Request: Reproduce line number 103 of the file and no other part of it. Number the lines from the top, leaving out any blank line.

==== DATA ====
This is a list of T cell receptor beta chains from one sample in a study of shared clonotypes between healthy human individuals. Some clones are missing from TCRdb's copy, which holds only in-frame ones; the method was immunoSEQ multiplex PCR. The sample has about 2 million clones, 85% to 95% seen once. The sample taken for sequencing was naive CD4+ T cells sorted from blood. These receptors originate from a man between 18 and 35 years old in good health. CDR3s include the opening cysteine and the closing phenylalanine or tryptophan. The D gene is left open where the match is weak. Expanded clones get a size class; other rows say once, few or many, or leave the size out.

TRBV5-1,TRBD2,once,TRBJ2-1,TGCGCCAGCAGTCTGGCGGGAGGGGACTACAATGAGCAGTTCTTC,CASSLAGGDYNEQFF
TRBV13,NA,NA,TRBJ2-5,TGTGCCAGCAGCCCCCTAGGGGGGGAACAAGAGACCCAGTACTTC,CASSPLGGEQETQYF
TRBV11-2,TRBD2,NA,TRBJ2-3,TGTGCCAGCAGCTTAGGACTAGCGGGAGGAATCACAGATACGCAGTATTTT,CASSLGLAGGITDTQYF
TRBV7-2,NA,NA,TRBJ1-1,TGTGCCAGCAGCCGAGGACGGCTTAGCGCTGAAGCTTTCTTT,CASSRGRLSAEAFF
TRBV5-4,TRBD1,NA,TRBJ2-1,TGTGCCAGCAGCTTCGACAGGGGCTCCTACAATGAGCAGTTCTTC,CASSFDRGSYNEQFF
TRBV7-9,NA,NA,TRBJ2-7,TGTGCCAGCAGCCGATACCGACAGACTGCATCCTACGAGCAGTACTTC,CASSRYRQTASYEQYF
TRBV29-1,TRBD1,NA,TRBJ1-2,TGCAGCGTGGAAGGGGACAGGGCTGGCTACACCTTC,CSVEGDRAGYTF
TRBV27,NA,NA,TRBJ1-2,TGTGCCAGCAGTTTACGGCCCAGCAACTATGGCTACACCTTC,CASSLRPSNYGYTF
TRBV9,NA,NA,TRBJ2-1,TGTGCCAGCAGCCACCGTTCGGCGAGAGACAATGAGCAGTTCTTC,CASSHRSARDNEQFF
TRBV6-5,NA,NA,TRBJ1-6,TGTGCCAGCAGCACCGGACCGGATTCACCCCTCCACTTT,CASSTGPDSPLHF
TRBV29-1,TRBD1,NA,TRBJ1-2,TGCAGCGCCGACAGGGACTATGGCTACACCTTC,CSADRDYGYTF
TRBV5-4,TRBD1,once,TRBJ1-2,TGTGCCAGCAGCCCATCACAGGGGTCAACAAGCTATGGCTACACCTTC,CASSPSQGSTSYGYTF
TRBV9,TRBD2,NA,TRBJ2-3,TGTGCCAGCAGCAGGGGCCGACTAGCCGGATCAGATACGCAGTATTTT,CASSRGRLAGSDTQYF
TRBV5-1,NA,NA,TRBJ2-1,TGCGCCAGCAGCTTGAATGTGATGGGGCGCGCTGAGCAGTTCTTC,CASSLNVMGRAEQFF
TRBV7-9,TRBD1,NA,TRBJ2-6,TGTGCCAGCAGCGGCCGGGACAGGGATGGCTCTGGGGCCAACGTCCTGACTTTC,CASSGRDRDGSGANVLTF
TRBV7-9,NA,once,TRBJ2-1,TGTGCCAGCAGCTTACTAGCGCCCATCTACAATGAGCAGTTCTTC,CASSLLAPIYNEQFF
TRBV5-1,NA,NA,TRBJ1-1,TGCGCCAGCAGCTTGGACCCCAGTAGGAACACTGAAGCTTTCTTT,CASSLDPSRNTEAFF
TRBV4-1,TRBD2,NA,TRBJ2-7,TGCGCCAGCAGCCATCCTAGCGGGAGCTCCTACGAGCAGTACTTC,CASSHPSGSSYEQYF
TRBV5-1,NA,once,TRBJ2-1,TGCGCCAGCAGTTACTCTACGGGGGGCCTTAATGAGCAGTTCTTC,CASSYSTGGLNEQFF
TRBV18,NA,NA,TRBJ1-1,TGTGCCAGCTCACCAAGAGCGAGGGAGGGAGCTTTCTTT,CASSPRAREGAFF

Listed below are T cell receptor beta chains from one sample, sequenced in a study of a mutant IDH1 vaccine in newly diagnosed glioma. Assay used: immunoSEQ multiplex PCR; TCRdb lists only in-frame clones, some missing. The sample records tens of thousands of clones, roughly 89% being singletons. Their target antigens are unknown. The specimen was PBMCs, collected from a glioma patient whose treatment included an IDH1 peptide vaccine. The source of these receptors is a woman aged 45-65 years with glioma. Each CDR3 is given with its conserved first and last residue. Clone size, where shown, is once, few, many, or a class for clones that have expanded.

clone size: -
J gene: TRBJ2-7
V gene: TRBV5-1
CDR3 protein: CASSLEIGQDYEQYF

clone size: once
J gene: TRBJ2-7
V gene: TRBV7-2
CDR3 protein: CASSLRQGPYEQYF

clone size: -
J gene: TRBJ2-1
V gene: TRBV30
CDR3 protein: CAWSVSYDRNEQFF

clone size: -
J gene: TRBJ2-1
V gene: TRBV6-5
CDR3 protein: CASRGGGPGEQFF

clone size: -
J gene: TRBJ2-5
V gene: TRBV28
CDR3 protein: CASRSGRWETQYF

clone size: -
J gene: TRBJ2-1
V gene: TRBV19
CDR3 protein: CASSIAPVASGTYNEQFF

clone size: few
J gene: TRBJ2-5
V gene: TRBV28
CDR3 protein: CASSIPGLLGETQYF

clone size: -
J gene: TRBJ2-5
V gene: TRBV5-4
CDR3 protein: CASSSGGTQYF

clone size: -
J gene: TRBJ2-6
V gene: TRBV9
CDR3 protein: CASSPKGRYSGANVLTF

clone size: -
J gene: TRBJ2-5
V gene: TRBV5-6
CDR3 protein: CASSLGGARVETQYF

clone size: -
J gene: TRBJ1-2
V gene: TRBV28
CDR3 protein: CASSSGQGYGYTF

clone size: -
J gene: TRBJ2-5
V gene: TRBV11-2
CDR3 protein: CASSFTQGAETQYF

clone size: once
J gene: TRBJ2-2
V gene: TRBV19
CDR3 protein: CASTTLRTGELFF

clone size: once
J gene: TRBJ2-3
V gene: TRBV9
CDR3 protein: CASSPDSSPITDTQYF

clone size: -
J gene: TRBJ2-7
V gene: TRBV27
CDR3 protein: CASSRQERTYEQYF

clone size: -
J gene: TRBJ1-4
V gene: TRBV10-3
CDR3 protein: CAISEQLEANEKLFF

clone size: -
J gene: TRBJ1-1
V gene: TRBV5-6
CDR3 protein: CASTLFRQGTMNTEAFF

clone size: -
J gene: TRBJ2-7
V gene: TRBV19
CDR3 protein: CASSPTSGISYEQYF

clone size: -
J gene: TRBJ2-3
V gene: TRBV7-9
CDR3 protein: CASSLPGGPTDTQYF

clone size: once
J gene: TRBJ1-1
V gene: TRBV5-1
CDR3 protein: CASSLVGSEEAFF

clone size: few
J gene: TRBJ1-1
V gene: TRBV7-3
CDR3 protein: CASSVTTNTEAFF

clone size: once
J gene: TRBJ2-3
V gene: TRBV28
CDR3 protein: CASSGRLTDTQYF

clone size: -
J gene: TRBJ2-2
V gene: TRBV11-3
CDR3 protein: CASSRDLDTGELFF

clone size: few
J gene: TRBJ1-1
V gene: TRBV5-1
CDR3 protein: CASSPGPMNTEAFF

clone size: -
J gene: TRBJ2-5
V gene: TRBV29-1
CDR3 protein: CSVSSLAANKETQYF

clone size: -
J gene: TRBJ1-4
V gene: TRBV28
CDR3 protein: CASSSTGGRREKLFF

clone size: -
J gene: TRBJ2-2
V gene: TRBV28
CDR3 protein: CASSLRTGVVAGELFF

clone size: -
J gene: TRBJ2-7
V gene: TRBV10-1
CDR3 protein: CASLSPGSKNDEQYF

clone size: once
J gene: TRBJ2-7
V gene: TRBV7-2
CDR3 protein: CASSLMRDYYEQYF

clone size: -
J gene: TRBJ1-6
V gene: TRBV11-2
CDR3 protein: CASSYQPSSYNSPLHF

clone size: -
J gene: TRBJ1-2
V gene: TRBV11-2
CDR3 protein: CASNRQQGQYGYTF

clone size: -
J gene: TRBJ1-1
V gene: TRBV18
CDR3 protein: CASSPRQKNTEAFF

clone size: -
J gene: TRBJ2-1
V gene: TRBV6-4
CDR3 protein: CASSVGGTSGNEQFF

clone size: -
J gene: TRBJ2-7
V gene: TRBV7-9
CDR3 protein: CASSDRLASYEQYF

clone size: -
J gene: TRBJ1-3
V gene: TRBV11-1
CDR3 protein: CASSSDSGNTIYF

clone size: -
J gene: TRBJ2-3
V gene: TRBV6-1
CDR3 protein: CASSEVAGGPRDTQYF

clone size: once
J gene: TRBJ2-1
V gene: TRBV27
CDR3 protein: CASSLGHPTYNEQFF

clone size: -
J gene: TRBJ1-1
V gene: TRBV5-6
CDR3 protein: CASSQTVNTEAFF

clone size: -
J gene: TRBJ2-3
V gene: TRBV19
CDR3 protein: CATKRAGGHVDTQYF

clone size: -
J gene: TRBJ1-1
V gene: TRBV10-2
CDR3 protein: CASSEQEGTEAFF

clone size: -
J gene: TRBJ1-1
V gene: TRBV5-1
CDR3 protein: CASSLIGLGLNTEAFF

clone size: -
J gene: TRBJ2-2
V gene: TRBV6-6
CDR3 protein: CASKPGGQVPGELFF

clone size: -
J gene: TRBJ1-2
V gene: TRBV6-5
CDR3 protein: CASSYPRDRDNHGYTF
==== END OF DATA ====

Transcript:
clone size: few